SHANGHAI (Reuters) - Authorities in Shanghai are investigating allegations that officials attended an opulent riverfront banquet on New Year's Eve hours before dozens of people were trampled to death nearby, the official Xinhua news agency reported.
Caixin magazine reported on Monday that district officials dined at a Japanese restaurant on the historic Bund riverfront owned by the Shanghai government, where average prices range between $305-$628 per person.
President Xi Jinping has launched a widespread crackdown against corruption, on everything from bribery and gift-giving to lavish banquets, to assuage public anger over graft and extravagance.
"The Shanghai Municipal Disciplinary Inspection Committee takes this allegation very seriously and verifies that an investigation is underway," Xinhua said late on Wednesday, quoting an unidentified committee official.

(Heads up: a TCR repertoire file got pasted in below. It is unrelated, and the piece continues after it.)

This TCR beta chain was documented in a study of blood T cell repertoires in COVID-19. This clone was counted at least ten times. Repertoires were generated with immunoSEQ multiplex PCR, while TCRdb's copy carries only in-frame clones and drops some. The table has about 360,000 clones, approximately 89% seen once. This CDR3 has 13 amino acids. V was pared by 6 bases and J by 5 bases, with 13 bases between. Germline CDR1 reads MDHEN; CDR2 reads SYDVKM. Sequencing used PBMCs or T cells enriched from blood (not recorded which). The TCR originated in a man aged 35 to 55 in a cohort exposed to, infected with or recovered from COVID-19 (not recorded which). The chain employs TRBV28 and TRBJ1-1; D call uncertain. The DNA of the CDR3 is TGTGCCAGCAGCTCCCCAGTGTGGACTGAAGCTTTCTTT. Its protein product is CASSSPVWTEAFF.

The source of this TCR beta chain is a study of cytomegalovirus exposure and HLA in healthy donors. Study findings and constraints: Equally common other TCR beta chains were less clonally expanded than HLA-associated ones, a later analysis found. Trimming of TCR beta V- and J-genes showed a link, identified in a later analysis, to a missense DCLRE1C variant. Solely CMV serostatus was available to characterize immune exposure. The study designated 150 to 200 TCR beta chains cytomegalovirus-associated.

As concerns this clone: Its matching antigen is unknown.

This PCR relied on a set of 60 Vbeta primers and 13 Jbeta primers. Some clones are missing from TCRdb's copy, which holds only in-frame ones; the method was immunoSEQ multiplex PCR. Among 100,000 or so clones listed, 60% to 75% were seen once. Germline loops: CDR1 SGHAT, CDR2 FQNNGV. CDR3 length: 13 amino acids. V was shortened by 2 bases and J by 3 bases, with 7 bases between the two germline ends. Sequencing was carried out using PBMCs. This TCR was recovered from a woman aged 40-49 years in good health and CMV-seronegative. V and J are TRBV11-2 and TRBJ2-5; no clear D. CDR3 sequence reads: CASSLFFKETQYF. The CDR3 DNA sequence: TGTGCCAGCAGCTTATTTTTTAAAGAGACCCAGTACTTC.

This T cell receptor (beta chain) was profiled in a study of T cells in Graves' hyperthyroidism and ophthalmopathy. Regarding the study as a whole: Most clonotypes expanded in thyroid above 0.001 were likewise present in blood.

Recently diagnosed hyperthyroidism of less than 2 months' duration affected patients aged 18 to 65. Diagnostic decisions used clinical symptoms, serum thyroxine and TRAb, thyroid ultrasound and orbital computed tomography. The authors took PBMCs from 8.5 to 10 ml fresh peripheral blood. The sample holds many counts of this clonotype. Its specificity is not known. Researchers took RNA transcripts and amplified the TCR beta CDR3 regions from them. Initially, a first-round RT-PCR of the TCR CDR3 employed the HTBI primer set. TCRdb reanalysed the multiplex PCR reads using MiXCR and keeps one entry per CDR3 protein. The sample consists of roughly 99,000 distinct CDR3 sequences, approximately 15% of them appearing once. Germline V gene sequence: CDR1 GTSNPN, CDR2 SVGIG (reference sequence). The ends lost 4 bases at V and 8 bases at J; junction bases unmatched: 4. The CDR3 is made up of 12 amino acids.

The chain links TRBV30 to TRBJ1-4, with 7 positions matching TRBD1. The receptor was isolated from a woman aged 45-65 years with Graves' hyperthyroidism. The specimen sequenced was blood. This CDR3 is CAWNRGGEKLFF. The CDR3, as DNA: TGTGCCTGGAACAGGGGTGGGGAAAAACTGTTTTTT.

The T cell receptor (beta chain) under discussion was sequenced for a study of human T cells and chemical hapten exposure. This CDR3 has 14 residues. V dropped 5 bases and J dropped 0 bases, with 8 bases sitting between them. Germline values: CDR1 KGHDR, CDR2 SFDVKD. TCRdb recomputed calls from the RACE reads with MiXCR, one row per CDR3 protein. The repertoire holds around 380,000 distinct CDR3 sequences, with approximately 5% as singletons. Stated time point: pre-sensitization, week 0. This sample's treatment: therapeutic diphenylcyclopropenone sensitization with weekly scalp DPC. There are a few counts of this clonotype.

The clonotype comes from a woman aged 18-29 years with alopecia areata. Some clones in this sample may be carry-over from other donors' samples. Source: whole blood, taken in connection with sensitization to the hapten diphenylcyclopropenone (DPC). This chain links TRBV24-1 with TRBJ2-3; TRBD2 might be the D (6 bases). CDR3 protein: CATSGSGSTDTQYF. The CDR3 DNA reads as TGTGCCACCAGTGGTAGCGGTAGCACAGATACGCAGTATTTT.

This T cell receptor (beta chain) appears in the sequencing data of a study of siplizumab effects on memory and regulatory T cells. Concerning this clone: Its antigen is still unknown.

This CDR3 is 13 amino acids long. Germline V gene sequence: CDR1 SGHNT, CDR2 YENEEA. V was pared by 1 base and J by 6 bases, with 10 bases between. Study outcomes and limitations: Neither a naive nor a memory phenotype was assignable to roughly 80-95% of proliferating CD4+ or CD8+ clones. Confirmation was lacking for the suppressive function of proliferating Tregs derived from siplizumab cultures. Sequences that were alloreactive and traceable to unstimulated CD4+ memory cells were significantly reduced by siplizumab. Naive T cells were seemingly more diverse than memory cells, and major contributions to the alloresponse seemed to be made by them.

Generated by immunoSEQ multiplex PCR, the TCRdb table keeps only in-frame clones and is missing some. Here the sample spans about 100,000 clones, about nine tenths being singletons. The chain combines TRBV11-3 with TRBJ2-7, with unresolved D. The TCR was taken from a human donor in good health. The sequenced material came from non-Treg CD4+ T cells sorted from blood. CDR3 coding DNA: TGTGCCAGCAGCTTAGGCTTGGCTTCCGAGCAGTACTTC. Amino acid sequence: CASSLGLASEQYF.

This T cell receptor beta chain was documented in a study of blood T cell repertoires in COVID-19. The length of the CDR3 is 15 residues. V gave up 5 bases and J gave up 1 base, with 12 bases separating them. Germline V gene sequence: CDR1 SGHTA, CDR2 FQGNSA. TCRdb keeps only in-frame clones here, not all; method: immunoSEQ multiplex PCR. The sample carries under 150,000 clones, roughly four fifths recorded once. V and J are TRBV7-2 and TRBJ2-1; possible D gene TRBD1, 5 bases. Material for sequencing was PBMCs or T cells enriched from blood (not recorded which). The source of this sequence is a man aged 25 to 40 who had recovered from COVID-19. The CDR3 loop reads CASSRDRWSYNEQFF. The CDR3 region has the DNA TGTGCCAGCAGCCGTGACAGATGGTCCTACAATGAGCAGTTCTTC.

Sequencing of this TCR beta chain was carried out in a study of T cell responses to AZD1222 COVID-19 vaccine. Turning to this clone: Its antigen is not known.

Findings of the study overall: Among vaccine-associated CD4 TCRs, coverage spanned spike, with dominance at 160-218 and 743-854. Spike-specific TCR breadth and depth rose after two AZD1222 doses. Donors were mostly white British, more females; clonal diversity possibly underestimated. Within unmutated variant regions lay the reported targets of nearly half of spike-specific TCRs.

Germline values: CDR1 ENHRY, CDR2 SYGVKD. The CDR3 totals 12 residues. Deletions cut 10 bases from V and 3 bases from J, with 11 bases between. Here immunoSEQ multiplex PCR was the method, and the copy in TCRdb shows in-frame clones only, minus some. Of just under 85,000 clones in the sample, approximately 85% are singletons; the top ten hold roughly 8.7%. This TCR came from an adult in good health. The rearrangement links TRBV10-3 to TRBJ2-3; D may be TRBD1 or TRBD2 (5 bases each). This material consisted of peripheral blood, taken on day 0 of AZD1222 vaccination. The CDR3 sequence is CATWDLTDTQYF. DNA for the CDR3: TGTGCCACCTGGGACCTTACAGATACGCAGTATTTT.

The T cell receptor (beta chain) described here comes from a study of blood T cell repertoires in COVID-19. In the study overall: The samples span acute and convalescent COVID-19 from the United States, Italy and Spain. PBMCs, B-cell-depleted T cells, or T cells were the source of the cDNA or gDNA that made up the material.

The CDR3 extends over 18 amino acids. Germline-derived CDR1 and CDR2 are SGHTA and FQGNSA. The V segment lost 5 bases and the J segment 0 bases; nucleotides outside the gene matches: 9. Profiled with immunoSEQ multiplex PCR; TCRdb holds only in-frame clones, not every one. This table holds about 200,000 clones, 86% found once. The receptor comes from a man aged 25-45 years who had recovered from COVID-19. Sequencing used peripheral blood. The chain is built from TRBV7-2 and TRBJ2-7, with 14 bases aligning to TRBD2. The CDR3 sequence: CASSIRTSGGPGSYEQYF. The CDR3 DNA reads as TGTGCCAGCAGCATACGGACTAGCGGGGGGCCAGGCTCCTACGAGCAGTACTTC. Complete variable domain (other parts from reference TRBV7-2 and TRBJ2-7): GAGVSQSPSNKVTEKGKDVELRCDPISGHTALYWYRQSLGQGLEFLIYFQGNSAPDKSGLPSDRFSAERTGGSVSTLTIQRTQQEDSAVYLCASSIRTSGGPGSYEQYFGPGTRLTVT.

The deadly stampede happened during the annual New Year's Eve celebrations on the Bund. Most of those killed were in their 20s and another 49 were injured. Officials have come under fire for understaffing the event, which attracted massive crowds.
Xi has called for an immediate investigation into the causes of the stampede. At the same time, the Shanghai government has moved to tightly control expressions of grief and protests from victims' families.
Shanghai has cancelled a series of upcoming events, including annual Lantern Festival celebrations and a popular agricultural produce exhibition that has run for 14 years.
($1 = 6.1957 Chinese yuan renminbi)
(Reporting by Pete Sweeney; Editing by Kazunori Takada and Paul Tait)